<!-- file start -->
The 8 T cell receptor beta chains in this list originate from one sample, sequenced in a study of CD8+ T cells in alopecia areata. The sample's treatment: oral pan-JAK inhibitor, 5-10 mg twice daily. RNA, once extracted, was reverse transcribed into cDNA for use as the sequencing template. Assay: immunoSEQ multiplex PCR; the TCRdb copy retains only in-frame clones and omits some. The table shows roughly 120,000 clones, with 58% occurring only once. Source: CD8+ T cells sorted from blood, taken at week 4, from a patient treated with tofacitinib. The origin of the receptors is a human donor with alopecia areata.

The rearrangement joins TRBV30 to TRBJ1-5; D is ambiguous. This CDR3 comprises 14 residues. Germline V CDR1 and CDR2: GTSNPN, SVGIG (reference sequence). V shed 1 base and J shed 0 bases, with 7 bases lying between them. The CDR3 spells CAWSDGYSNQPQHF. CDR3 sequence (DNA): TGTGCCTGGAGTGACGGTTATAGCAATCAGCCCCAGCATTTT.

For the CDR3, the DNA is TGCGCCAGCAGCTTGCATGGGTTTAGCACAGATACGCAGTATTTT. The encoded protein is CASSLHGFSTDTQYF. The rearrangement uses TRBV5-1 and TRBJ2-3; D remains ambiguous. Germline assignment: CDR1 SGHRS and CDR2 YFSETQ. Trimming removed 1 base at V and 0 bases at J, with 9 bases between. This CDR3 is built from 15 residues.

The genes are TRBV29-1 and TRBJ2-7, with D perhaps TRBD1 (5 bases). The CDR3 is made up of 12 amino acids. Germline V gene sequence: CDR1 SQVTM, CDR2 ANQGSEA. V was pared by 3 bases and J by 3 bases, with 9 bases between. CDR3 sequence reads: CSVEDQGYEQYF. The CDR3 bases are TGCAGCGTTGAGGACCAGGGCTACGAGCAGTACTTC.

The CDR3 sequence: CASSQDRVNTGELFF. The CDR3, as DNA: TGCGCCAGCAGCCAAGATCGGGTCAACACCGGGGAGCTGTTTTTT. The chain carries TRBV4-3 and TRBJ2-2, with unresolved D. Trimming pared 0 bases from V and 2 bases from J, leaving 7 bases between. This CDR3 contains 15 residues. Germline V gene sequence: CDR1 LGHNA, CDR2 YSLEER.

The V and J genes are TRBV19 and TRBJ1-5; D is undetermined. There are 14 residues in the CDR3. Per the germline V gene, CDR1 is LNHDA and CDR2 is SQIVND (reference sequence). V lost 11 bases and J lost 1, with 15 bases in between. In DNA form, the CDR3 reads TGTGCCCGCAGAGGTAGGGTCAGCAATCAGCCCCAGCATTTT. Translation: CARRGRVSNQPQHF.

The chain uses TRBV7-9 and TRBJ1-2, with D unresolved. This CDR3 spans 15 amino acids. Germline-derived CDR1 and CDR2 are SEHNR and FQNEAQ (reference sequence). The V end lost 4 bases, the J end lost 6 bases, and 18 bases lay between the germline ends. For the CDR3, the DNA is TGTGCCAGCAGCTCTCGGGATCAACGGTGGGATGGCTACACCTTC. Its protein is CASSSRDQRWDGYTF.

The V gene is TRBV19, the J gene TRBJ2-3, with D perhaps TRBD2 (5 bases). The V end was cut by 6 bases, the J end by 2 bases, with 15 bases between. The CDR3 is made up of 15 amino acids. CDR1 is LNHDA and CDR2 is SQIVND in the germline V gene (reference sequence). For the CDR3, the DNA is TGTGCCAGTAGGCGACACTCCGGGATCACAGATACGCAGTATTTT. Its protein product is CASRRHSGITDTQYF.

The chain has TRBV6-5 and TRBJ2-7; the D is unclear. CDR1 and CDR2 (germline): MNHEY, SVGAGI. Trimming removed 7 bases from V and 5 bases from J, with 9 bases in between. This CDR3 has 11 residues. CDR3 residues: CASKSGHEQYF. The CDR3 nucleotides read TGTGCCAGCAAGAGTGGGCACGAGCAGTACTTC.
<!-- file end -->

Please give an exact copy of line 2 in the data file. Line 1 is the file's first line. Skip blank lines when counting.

The rearrangement joins TRBV30 to TRBJ1-5; D is ambiguous. This CDR3 comprises 14 residues. Germline V CDR1 and CDR2: GTSNPN, SVGIG (reference sequence). V shed 1 base and J shed 0 bases, with 7 bases lying between them. The CDR3 spells CAWSDGYSNQPQHF. CDR3 sequence (DNA): TGTGCCTGGAGTGACGGTTATAGCAATCAGCCCCAGCATTTT.